By Tyronda James (Minority Reporter) and Sarah Taddeo (Democrat & Chronicle)
As the aging population grows in the U.S., families are seeking comfortable spaces and an increased level of support for their loved ones.
But finding support isn’t always easy. Those seeking to provide care to loved ones, particularly families of color living in multigenerational settings, face a shortage of home health aides, and often medical personnel aren’t sensitive to their needs. Racial inequality poverty or language differences can be barriers to receiving quality medical care or social services, and COVID-19 has exacerbated these concerns.
Accessory Dwelling Units, called “ADUs” are viewed by advocates as having the potential to assist families in many ways, including creating working from home space. Yet it is in easing a family’s caregiving burdens as the nation’s Baby Boomers age that these units have the potential to meet a deep societal need.
“(Caregivers) are trying to make literal spaces in their lives for their families, and they can’t do it,” said EJ Santos, clinical division chief with geriatric mental health and memory care at the University of Rochester. She frequently works with caregiving families on supportive care for their loved ones.
“It would be a great idea if there was a way to do that where they could be close by and yet not intrusive. This is a way for people to keep their independence, and yet still have that support of family that’s right there,” Santos said.
She is currently working with multiple families who are looking for a more affordable housing solution for an older parent or relative, but who can’t have that individual in the home with them because of space limitations or personal relationship tensions, she said.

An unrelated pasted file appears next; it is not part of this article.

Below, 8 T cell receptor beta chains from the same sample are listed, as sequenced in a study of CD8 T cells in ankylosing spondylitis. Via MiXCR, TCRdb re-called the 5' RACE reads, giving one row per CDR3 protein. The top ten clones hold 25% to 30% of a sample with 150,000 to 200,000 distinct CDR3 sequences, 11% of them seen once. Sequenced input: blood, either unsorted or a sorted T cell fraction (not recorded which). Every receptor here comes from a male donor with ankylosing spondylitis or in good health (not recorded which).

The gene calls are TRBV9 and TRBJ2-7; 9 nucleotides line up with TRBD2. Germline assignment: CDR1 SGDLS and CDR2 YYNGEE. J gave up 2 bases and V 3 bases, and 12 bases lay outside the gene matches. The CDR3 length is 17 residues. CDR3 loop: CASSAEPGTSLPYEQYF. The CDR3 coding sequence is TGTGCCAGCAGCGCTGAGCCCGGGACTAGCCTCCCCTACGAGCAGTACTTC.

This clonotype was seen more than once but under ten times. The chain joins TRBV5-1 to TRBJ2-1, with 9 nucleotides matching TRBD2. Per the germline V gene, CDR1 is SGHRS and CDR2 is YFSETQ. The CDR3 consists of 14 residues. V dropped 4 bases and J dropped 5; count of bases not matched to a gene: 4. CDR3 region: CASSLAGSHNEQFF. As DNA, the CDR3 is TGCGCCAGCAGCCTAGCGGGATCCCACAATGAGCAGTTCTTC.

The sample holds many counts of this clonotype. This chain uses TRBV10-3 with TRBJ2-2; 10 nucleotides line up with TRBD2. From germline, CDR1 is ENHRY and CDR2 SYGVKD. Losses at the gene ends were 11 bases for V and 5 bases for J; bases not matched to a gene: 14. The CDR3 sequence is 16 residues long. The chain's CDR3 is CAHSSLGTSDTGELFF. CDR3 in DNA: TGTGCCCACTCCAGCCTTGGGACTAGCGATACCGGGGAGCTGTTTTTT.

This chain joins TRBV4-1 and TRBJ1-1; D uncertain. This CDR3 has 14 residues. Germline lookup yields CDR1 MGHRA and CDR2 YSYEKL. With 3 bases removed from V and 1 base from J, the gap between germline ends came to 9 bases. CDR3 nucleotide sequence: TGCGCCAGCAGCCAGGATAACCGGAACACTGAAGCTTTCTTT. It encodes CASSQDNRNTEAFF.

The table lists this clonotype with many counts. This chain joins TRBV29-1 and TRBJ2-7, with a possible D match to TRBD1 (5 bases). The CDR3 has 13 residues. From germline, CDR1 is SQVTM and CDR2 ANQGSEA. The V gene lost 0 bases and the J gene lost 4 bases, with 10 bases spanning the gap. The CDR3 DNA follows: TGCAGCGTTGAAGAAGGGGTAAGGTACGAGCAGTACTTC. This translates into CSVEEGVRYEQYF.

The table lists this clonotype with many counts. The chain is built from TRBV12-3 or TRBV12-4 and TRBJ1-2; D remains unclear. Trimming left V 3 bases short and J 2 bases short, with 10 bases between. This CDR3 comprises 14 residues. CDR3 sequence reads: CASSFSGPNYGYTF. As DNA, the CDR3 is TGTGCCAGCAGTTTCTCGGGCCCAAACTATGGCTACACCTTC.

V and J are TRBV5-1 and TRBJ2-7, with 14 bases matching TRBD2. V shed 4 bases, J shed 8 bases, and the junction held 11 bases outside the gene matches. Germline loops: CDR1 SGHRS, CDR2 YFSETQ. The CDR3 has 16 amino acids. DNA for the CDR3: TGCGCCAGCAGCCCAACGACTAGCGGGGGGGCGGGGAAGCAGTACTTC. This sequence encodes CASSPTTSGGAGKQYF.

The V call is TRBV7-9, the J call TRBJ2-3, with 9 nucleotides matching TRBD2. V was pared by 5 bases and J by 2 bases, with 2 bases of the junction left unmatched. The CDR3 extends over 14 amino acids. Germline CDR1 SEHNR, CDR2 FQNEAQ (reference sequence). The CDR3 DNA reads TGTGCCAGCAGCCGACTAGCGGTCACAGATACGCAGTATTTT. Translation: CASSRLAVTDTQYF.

What ADUs have going for them is momentum as the needs of urban neighborhoods are receiving more attention in places like San Jose and Rochester. Many planners see benefits in older relatives living adjacent to loved ones instead of being isolated in homes they can no longer tend to or in care facilities.
Obstacles to ADUs becoming a common solution to family caregiving needs, however, are plentiful. Among them: The need to change local zoning laws. The costs associated with building an ADU or refurbishing outbuildings to make them habitable. And the potential hassle for a homeowner at every step of the way, navigating zoning approval, construction and then move-in of loved ones in need of substantial TLC.
“We have the cost conversation a lot with caregivers, particularly caregivers in underserved communities,” said Dina Johnson, director of care and support at the Alzheimer’s Association of the Rochester/Finger Lakes region. Forty-one percent of caregivers caring for someone with dementia make $50,000 or less in household income, according to the Alzheimer’s Association 2020 Facts and Figures report.
“There’s a balance of cost (of housing) and other measures that can allow my loved one to live in place, like 24-hour care,” Johnson said.
As in many other states, New York doesn’t have a comprehensive statewide stance on accessory dwellings, but some cities, like Rochester, are working to expand and revamp zoning codes to allow for ADUs or other more innovative housing solutions.
New York Assemblyman Angelo Santabarbara, who has a son with autism, proposed a bill in 2016 that would establish a loan program for accessory apartments for seniors or adults with disabilities. But the legislation never gained traction. This year, New York City discussed the legalization of basement apartments as an affordable housing option for residents there, with Mayor Bill De Blasio announcing plans in February to help bring these apartments up to code using low-interest loans.